The MeerKAT array consists of 64 receptors with 13.5 m diameter dishes, designed to achieve high sensitivity and imaging dynamic range, while providing an array and functionality to provide for a wide range of science.
The high sensitivity requirement drives the design to multiple octave band single pixel feeds with cryogenic cooling. A number of receivers are used to cover the required operating band. The receivers use Gifford-McMahon (GM) cryogenic cooling. The offset Gregorian dish configuration enhances sensitivity by providing high aperture efficiency and low spill-over temperature contribution. The offset Gregorian dish configuration also provides a clean optical path that can be designed to produce low overall sidelobe levels and azimuthal symmetry in the inner sidelobes to achieve high imaging dynamic range. Low sidelobe levels also provide good rejection of unwanted radio frequency interference from satellites and terrestrial transmitters. The array configuration is designed with two components: a compact core containing 70% of the dishes, and an extended array designed for high fidelity imaging performance over a range of resolutions.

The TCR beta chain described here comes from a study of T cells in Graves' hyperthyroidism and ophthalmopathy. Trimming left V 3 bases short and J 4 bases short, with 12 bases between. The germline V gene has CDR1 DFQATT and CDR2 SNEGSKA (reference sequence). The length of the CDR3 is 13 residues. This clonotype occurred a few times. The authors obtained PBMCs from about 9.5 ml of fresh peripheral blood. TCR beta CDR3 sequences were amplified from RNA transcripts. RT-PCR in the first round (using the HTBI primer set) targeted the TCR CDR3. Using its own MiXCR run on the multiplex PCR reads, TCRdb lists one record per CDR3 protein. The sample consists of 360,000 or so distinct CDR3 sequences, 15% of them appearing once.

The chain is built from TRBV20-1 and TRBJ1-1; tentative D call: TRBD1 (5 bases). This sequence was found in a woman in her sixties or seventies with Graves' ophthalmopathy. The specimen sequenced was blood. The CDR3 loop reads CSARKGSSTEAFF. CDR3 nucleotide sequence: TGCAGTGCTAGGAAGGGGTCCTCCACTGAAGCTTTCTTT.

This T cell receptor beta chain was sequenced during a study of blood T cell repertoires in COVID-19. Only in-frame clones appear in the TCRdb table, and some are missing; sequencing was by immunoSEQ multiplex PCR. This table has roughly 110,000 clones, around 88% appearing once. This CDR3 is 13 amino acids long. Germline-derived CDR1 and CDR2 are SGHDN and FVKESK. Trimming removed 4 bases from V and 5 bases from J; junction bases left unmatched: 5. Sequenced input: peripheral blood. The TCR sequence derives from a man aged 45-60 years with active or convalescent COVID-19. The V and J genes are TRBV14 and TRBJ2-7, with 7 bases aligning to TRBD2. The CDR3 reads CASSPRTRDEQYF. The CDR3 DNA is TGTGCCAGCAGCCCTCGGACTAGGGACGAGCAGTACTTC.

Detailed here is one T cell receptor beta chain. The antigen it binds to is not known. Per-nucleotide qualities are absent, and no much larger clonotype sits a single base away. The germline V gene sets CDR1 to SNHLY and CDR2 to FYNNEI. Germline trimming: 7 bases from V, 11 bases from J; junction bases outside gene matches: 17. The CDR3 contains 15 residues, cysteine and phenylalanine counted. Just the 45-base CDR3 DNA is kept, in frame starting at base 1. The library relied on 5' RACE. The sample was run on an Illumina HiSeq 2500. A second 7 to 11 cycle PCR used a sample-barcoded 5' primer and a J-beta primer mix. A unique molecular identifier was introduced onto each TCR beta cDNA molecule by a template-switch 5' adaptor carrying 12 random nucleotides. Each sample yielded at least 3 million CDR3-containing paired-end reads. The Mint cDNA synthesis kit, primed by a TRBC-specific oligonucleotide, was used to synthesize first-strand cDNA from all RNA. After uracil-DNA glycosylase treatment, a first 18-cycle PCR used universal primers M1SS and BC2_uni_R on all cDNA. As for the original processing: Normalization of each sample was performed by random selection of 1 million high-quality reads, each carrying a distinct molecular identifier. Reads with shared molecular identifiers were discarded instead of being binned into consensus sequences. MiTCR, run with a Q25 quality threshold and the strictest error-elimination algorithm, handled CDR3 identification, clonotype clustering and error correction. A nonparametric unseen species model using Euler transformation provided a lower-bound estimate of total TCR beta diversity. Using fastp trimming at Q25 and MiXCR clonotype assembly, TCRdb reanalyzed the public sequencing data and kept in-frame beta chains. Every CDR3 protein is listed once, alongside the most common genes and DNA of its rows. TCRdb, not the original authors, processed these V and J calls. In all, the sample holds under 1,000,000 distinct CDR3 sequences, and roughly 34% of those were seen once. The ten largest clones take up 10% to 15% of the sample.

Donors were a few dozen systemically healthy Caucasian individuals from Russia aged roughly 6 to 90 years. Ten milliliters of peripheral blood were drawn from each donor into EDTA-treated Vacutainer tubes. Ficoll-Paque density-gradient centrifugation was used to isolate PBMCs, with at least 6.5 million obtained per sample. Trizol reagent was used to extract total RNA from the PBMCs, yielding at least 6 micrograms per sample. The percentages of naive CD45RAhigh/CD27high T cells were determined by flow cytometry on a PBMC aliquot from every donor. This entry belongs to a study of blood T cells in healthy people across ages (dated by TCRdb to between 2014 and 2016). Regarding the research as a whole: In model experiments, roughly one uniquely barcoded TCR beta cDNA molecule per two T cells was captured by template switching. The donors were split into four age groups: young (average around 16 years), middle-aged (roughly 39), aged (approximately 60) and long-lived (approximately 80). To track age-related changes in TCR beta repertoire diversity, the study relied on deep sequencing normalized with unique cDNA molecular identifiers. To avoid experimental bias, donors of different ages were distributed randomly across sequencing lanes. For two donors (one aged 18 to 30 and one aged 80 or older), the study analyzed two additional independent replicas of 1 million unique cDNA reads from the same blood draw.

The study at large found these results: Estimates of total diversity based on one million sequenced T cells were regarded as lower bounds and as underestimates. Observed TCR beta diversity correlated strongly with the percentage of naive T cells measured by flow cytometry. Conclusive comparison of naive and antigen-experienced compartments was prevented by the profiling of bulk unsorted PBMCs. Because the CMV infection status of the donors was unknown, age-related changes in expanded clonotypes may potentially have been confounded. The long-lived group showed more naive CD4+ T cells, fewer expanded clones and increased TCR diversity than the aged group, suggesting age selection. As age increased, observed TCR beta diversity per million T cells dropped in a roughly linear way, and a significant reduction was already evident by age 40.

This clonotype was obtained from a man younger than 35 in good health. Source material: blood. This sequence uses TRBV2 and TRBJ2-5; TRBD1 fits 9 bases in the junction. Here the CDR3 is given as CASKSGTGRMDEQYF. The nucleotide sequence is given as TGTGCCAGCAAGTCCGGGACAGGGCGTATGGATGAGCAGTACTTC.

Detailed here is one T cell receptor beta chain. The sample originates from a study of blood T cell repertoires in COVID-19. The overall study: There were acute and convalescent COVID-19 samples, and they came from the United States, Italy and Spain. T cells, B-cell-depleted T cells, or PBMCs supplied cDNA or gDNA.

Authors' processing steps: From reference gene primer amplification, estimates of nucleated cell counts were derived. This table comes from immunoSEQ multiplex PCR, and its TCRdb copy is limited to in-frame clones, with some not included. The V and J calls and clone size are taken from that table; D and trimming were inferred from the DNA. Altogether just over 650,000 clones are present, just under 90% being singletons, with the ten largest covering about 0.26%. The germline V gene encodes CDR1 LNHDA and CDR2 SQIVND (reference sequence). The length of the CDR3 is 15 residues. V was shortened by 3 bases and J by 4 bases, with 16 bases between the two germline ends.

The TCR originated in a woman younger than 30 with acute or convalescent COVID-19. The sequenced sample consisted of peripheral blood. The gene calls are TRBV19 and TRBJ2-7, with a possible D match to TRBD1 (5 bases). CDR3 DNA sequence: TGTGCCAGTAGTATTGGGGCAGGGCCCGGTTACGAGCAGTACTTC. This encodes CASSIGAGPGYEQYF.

MeerKAT is a world class instrument in its own right, but is also serving as a precursor instrument for the SKA. The current plan is that MeerKAT will be merged into the SKA1-Mid array in the early 2020's.
The latest public version of the MeerKAT specifications and roll-out schedule is available here.
MeerKAT Antenna Concept (click to enlarge):
MeerKAT Array Configuration
MeerKAT's 64 dishes are distributed over two components:
See attached files for spreadsheet (longitude, latitude and name) and Google Earth placemark locations of the 64 MeerKAT antennas for Phase 1.
More information on the array specifications and roll-out schedule is available here.